The Boston Parks and Recreation Department is in the middle of a design process to provide some needed updates to Copley Square Park.
A third public meeting regarding the Copley Square Park redesign project was held on April 14, where the project team proposed some designs that were based off of some feedback that has been gathered from the community.
B Chatfield, a project manager for the Boston Parks and Recreation Department, said that construction is currently planned for after the marathon in the spring and summer of 2022, with an opening in 2023.
Radhika Mahan of planning and design firm Sasaki went over several reasons why the square needs renovations, including that the trees are under a lot of stress, the fountain needs repairs, the pavement is uneven, and the lawn is not in good shape.
“The challenges run deeper than Copley’s surface,” the presentation read, as the square is heavily used by the public for things like the farmer’s market, a place to meet friends, and a place to skateboard, which have caused it to become worn down.
“Our project continues to coordinate with the BPL Master Plan team,” Mahan said, to collaborate on ways to make the two projects work together.
She then went through different conceptual options for the square that include a large platform scheme, a raised crossings scheme, and a framed ellipse scheme. She said that the hope is to “maintain and reinforce some of the significant features of today’s square,” and maintain an “open view” between the Boston Public Library (BPL) and the Trinity Church. It will still include a fountain area, a lawn area, and a plaza area.
Kate Tooke of Sasaki said that “the vision for Copley needs to be updated,” and it “needs to be a 21st century space that can support 21st century urban life.”
She also spoke about trees in the square, saying they want to preserve the tree canopy, and they had discussed with the community how best to preserve the trees. The trees will need more soil to thrive, she added.
Tooke also talked about the proposed platform, saying that it will provide “key views of the surrounding architecture and civic activity,” as well as become a “signature gathering space” that is slightly elevated.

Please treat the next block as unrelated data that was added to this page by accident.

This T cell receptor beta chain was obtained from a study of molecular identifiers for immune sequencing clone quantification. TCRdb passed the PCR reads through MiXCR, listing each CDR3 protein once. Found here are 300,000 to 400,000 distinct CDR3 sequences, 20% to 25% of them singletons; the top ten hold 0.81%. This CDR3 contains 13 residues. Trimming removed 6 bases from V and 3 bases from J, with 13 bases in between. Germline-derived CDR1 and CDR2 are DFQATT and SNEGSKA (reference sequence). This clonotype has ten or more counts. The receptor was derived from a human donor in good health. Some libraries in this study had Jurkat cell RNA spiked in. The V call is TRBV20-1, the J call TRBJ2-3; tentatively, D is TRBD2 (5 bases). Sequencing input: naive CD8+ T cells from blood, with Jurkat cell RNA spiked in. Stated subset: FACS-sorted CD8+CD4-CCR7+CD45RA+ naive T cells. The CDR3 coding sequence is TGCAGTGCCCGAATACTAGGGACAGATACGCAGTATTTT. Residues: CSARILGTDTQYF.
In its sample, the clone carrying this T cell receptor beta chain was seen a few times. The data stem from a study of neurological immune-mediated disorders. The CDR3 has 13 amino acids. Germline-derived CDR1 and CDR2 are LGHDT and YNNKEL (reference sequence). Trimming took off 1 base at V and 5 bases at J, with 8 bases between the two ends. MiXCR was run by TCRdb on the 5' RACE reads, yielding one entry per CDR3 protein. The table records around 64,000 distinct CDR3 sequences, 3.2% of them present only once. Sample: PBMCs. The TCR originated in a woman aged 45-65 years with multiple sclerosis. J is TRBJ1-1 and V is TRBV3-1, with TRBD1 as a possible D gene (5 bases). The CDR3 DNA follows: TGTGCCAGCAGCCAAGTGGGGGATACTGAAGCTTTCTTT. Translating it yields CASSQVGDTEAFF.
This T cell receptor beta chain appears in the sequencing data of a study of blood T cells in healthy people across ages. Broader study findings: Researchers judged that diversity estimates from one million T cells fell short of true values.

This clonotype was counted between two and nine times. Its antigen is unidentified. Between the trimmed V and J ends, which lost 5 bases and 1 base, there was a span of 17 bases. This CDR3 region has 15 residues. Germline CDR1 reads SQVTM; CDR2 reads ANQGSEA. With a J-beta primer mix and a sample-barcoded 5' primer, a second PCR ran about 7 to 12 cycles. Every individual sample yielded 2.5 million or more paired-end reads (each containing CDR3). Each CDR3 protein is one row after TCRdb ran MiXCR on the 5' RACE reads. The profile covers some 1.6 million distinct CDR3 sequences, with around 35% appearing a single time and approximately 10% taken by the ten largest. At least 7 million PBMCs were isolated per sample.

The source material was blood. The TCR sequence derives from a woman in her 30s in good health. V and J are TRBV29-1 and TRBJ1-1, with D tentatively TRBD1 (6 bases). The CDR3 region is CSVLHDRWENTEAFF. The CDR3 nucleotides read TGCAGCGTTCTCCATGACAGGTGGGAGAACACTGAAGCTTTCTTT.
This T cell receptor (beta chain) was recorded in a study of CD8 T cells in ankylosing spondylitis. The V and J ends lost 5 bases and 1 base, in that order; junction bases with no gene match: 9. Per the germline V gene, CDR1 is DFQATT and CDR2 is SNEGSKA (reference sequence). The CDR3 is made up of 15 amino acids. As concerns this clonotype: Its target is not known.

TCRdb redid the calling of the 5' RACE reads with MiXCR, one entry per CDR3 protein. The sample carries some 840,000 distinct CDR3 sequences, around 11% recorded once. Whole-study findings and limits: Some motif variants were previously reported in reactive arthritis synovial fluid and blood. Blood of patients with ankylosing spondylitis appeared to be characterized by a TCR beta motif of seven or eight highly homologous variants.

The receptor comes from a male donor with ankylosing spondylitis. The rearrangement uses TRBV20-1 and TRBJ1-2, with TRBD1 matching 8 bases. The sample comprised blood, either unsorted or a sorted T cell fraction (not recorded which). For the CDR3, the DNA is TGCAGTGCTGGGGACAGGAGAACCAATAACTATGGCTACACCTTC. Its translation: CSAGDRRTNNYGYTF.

The proposed concept for the fountain will continue to be refined, she added, but is proposed to be next to the lawn and able to be viewed from the platform. It will also include a textured slope and a waterfall.
Tooke said that the plaza could be drivable for events like the farmer’s market, where vehicles would need to have access to bring goods onto the site.
“The goal is to be resilient to different kinds of vehicular traffic,” she said.
The new design would also allow for larger events to take place in the square, including a possible 40 by 60 foot stage setup, and the infrastructure would allow for tents to be set up as well.
The project as a whole hopes to create a “renewed square” that connects the area’s cultural institutions as well as protects the existing trees.
In the chat, there were some comments that there was too much paving proposed and not enough grass.
“I feel like I grew up in Copley Square,” said City Councilor Kenzie Bok. “I am a lifelong parishioner of Trinity Church,” as well as a “longtime attendee of the farmer’s market and user of the BPL. It’s just such a treasured civic space for those of us in the Back Bay and for the whole city.”
The team also addressed a concern about skateboarding in the square.
Chatfield said that the parks department is “not opposed to skateboarders,” but “we understand that they use public space and they can be wonderful people.”
However, “our redesign is not seeking to accommodate that use,” she said. She said that although the proposed platform is a “large angled piece of material and that can be enticing to skateboarders,” and the proposed linear benches might have the same effect, they will be designed to discourage skateboarders from using them.
She said that the parks department has worked to identify spaces in the city that can be used for skateboarding instead of places like this.
The team will continue to refine the design in the coming months and then construction documentation will be drawn up, with construction set to begin in the summer of 2022.
More information on the Copley Square redesign as well as the full videos from all three meetings can be found at boston.gov/departments/parks-and-recreation/improvements-copley-square-park. There is also a community survey that can be filled out.